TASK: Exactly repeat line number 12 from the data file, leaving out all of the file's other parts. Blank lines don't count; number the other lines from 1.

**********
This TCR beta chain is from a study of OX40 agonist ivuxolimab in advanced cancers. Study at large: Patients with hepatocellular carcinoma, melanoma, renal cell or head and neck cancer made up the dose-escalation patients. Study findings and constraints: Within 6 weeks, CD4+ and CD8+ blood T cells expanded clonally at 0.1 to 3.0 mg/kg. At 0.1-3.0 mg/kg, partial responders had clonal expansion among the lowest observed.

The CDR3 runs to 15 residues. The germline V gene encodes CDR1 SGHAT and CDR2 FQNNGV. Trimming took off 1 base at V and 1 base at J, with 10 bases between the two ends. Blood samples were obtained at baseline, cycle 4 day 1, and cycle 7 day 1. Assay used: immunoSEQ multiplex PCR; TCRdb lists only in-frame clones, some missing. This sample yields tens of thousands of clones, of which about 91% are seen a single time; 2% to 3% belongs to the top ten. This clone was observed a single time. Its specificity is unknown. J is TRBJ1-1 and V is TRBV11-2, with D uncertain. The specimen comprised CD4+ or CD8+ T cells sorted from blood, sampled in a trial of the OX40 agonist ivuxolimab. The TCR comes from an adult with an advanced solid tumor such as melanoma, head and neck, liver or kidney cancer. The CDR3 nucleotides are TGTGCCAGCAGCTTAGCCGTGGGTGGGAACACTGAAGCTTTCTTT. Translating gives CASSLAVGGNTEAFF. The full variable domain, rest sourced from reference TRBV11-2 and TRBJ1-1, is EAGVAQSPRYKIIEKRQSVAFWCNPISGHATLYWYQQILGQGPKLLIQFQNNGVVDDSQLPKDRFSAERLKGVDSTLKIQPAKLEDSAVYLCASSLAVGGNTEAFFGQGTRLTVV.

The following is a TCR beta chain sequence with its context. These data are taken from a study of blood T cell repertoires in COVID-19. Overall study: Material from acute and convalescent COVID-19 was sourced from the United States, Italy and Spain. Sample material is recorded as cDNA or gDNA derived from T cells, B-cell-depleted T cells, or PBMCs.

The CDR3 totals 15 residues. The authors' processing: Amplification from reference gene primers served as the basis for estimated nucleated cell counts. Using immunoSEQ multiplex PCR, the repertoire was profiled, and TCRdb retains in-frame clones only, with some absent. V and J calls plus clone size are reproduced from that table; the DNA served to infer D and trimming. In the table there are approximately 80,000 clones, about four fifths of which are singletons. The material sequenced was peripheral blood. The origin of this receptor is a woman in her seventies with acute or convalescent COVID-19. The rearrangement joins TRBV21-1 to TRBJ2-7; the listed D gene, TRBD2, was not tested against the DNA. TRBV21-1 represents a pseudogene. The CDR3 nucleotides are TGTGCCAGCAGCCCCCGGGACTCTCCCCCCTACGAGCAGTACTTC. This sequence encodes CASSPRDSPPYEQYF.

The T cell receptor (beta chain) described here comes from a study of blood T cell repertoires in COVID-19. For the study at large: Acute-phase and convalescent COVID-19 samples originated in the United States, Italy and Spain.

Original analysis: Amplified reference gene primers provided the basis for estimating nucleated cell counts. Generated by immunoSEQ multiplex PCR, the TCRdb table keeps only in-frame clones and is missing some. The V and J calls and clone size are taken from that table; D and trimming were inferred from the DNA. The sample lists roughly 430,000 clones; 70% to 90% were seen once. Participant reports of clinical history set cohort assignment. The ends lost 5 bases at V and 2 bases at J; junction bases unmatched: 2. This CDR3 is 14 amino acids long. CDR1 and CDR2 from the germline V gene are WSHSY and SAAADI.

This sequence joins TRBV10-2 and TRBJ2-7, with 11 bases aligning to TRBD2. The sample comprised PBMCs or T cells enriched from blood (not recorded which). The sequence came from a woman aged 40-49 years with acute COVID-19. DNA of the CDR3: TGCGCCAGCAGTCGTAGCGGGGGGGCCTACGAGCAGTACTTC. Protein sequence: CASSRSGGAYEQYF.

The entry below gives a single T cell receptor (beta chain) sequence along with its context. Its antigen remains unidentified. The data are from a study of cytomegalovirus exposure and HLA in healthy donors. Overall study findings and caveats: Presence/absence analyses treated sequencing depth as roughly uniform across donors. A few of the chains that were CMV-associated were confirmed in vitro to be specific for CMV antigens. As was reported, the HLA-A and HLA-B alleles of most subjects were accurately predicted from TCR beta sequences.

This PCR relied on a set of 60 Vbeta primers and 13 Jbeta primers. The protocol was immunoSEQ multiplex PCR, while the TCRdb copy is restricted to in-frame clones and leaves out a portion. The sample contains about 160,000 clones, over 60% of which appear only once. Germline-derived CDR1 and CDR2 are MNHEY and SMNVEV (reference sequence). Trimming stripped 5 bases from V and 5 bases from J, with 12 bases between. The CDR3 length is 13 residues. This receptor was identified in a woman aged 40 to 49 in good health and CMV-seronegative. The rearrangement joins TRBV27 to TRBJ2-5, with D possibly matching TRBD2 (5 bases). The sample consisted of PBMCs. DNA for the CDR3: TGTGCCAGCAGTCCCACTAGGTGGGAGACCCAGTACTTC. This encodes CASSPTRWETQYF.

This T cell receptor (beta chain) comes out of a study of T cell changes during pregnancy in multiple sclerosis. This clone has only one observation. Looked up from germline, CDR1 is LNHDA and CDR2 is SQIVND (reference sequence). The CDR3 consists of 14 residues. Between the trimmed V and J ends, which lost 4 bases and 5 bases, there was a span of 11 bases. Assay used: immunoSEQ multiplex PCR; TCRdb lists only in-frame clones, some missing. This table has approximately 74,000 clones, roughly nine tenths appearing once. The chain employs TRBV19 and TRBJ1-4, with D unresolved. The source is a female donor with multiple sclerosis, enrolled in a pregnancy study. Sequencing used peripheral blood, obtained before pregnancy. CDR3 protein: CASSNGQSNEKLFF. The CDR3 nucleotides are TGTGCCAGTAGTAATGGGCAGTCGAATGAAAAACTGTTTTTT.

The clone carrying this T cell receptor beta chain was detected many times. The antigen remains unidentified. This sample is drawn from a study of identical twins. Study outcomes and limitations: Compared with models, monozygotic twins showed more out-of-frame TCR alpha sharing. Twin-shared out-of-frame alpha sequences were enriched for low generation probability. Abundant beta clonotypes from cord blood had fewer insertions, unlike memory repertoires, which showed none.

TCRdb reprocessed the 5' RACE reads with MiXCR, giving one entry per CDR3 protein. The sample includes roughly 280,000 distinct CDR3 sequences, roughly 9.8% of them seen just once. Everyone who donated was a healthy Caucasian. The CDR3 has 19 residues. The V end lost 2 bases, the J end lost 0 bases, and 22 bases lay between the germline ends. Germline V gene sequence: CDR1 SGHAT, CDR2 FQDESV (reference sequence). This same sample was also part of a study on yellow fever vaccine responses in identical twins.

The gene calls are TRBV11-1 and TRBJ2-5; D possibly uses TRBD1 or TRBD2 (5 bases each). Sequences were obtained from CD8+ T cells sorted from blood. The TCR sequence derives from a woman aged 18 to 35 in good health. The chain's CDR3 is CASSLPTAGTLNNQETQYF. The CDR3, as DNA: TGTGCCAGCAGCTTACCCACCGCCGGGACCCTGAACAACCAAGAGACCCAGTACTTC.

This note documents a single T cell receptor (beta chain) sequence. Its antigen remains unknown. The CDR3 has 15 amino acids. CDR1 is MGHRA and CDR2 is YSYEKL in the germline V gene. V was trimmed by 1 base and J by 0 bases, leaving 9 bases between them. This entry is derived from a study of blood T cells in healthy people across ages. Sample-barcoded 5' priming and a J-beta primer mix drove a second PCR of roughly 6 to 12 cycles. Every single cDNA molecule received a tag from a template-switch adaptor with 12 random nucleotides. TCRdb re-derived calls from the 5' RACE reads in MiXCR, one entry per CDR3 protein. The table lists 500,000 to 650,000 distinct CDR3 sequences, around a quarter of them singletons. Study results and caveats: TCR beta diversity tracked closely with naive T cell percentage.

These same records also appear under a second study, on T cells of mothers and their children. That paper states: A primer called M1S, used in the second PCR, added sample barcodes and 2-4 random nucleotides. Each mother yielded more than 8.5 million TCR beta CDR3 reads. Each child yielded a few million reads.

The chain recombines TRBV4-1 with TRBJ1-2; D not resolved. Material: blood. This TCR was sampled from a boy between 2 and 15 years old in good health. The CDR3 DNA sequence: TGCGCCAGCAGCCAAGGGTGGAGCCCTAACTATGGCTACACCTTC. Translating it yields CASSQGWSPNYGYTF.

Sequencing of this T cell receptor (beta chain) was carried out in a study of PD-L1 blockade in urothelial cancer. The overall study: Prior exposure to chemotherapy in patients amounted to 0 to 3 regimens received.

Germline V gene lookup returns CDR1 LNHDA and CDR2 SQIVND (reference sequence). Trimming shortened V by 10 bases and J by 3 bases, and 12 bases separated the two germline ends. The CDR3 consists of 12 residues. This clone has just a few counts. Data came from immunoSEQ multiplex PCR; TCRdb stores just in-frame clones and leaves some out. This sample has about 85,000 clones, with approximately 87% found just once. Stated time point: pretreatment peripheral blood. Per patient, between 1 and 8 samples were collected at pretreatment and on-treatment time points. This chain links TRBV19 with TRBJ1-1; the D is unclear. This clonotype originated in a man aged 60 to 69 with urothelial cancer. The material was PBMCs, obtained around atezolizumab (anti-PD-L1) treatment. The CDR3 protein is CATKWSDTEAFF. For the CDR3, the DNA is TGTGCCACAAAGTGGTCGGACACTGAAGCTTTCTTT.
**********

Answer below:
TCRdb reprocessed the 5' RACE reads with MiXCR, giving one entry per CDR3 protein. The sample includes roughly 280,000 distinct CDR3 sequences, roughly 9.8% of them seen just once. Everyone who donated was a healthy Caucasian. The CDR3 has 19 residues. The V end lost 2 bases, the J end lost 0 bases, and 22 bases lay between the germline ends. Germline V gene sequence: CDR1 SGHAT, CDR2 FQDESV (reference sequence). This same sample was also part of a study on yellow fever vaccine responses in identical twins.